Today started out just fine. I got up, took care of the tiny ones, ate breakfast, and got ready for work. My second Wednesday at my summer job. I didn’t expect anything eventful, although I am keeping a list of “isms.” You know, the kinds of things that only happen while working in retail in the summer. So far, I have “guy demands big discount, can’t prove why”, “music teacher retires and ends up making really cool stuff”, “woman that looks like Liza Minelli frequently wears leopard unitard”, “older folks will always call you ‘honey’”, and, “shrinkage” (yes, I had some guy making that lewd comment to me already and it’s only been a week). However, I think my personal favorite just might be, “of course I will take my shoes off, throw them in a shopping cart, and then I will walk around the dirty warehouse floor barefoot.” Throw in ass money (money pulled from sweaty ass pockets) and the occasional “I’m in too big a hurry for you to be accurate while you are charging me my not so hard earned money, just hurry this up” person, and you have a typical summer day.
About two hours into today, this happened:
“How are you today?” I asked.
“I’m doing good.” He replied.
“Fantastic. Did you find everything you needed?”
“Yes, I did. Thanks! How are you today?” He asked.
“I am doing well.”
“Why are you in such a good mood today? Such a nice smile.”
I replied telling my customer that life was too short to be upset and that the sun was shining. What else did I need?
Then, he said something that I didn’t expect. And working the summers in retail, but particularly at a home improvement store, I have expected a lot. I hear about men’s health problems, toilet backups, discounts that people “deserve”, and you name it.
I thought that maybe, just maybe, he was going to preach to me about his particular religion. This has happened to me more than once. Maybe I have a face that just looks like it needs saving.
I thought that maybe, just maybe, he was going to be like the seven other creepers that can see my wedding ring and yet, they still ask me for dinner. “Only if my husband is invited” is a response that shuts that shit down.
I looked over my shoulder at the customer, and he, with his four sons, were waiting for my reply. I guess I looked like I was thinking about it.
“More to the story?” I asked.
“You’re married, I can see that. Got kids?” Got kids is a question that I “suppose” is “normal” for married women, but it still makes my blood curdle a little. Why else do people get married? No other reason but to have and adore their children? Hmmm… must have missed that. But, I answered him.
“Yes, I have five.”
“FIVE! You have five kids.”
I chucked. “Yeah, I have five kids, twenty feet, and they range in age from seven to forty.”
He got it. Lightbulb engaged. “You must have pets.”
“No, I have kids. They are our babies. And I have three cats and two dogs.”
He said, “Sure. But you’re still in an unusually good mood given the people that we encounter here some days.”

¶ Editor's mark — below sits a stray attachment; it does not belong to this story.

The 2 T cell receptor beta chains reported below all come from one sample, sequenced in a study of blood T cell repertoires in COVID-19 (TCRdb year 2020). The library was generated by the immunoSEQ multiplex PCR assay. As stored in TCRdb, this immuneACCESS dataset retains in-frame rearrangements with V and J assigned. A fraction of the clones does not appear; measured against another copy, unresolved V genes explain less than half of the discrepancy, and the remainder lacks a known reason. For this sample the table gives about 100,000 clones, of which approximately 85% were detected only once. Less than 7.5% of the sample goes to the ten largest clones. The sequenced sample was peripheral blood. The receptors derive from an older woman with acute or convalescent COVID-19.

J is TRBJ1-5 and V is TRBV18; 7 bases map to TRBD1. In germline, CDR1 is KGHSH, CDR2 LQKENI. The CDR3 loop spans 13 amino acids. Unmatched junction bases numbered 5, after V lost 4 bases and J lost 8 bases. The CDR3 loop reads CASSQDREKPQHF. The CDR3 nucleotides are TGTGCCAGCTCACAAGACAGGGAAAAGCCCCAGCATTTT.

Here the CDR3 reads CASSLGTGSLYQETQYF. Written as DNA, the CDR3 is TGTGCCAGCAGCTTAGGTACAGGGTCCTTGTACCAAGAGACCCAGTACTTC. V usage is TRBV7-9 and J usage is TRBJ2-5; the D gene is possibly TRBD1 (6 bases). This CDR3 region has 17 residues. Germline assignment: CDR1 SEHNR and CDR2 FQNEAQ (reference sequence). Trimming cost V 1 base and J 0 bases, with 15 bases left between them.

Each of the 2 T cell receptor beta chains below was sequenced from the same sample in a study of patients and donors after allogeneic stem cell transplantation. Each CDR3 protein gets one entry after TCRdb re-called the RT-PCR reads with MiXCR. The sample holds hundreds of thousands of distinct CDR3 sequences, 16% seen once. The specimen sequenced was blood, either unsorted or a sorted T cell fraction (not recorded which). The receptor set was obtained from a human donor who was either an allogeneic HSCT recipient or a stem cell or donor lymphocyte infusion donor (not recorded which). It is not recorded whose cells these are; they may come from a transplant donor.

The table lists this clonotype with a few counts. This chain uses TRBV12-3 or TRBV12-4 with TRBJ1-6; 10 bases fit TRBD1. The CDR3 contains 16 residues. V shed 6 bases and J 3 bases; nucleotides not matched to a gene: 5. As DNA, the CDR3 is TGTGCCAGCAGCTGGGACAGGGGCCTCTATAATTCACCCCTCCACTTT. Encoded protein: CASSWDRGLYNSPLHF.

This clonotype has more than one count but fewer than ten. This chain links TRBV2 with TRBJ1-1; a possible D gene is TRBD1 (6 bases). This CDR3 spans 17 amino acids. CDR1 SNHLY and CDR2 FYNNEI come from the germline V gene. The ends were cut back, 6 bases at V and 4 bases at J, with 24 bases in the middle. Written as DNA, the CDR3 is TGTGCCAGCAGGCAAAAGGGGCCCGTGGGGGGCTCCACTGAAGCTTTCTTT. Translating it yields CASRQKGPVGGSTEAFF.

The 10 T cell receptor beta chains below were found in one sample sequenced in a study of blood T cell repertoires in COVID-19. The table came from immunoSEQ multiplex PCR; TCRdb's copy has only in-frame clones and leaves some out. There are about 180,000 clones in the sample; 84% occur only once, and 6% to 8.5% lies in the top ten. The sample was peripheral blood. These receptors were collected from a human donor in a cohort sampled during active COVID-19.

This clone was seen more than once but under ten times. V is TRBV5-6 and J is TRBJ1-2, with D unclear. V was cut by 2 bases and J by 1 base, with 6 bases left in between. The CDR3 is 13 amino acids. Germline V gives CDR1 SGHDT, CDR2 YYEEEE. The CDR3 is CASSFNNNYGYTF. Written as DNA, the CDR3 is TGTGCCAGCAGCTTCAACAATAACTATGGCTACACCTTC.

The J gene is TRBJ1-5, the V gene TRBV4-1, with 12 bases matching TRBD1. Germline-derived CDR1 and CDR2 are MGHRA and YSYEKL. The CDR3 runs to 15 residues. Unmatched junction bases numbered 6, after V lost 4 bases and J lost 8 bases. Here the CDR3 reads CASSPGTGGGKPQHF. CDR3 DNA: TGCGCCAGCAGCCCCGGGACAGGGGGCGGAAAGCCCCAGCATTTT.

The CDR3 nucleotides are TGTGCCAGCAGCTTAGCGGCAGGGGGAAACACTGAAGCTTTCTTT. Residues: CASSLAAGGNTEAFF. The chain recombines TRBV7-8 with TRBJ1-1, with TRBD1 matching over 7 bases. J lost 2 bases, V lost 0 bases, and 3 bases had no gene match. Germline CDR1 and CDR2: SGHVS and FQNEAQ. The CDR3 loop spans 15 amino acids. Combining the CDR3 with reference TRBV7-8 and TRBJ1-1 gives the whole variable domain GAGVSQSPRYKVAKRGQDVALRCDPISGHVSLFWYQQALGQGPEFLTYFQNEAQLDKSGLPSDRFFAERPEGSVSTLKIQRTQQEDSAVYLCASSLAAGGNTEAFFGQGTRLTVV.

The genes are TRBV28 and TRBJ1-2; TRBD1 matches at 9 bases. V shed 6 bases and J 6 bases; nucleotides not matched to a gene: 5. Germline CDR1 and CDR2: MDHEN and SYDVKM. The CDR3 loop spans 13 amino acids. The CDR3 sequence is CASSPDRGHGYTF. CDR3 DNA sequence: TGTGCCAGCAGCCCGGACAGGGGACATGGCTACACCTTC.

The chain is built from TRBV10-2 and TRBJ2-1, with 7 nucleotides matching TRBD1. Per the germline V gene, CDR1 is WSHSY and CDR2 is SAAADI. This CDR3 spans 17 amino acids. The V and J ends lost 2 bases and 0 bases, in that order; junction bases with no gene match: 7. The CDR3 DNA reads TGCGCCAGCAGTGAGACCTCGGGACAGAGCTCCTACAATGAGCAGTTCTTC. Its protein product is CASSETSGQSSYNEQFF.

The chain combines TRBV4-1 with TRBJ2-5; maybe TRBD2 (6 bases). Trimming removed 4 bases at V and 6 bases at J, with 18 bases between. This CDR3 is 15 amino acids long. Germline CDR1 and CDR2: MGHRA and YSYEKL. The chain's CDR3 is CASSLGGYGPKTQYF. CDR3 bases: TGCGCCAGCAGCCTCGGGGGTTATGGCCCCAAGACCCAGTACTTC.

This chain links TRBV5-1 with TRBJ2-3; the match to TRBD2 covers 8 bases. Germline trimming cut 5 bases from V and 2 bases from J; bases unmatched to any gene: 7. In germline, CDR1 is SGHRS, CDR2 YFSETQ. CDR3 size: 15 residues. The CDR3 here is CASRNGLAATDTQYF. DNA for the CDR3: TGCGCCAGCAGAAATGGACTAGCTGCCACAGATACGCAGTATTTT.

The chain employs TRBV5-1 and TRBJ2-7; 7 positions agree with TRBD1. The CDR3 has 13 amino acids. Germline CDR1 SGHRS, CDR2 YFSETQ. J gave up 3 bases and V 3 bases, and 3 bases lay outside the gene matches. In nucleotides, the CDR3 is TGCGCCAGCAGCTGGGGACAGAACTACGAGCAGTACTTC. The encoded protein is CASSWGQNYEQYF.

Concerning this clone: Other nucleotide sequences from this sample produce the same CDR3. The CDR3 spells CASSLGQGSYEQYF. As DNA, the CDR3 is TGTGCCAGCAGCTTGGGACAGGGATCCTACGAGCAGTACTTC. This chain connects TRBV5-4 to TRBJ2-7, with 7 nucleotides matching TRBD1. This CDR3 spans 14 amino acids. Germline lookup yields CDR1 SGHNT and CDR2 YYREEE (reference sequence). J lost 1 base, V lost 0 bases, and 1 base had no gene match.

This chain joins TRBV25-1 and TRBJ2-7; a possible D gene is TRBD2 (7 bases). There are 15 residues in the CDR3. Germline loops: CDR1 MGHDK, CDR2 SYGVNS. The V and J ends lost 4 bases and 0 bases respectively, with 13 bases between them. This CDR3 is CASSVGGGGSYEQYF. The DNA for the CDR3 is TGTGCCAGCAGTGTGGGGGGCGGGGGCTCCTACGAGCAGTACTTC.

I laughed. I couldn’t help it. I knew where he was coming from. No one said that working in retail was fun. There have been many days that I leave thanking everything, including my shoelaces, that I only work retail seasonally and that I am thank heavens actually doing my life’s work. I have often told myself that it is research for writing such as this. I am grateful for my job and it gets me out of the house and interacting with people, but when it comes to an end, I am just as grateful to go back to doing the work that actually calls to my heart.
“Well, honestly, I have nothing to complain about. I have a roof over my head, I’m not hungry, my family is in good health, and my friends are doing okay. I really am just fine. And I meant it when I said that I was okay just because the sun was out. I suppose if it went into hiding today, I’d still be in a good mood. I genuinely have nothing wrong.”
“That is the best answer.” He, and his four sons, looked pleased. And I was still waiting for the religious pitch.
“Thanks.” I said.
“I wish more people would have that attitude. You know, you walk around and all you see are people in foul moods or they’re not willing to take three seconds to say hello to each other.”
Again, I had to agree with him.
“I think that everyone has a story.” I said.
The man’s face lit up like I’d stuck a lightbulb between his teeth.
“I am an observer and a listener. You learn a lot that way.”
“You do. I’ve been trying to tell my kids that.” He said.
I looked at his sons, “your dad’s right.” His sons looked as if they ranged in age from seven to twelve. They’re too young to understand. But maybe they’ll learn by example.
“Well, I hope to see you more often.” The man said.
“I’m here during the week for the summer, so I am sure you will.”
“Only for the summer?”
“Yep. I only work here May through mid-August.”
“I teach. I am here as my summer gig.”
Then, the floodgates opened. And I was glad I didn’t have a line waiting to checkout. Because this guy was interested.
He asked me what I taught and where. What did I like about the job? What advice would I give his sons?
I answered that last one with “try. And be responsible for yourself. But, I would say, just try. That’s all anyone can ask of you. And don’t expect anything. Earn it. Do the work.”
They are, again, too young to quite grasp the concepts, but maybe, just maybe…
I thought about his question, about there being more to the story, all day. Then I found myself wanting to ask the same question. “Oh, you’re having a good day. Why? What’s the story?”
Interestingly, he asked me about my story and why I was in such a good mood.
He didn’t sell me religion or ask me on a date. He did what I do. He asked about a story.
It was unexpected but it made my day.
Although I don’t know his man’s name, he gave me something to think about and a new way to look at people around me.
“Oh, you’re doing good. Cool. What’s your story?”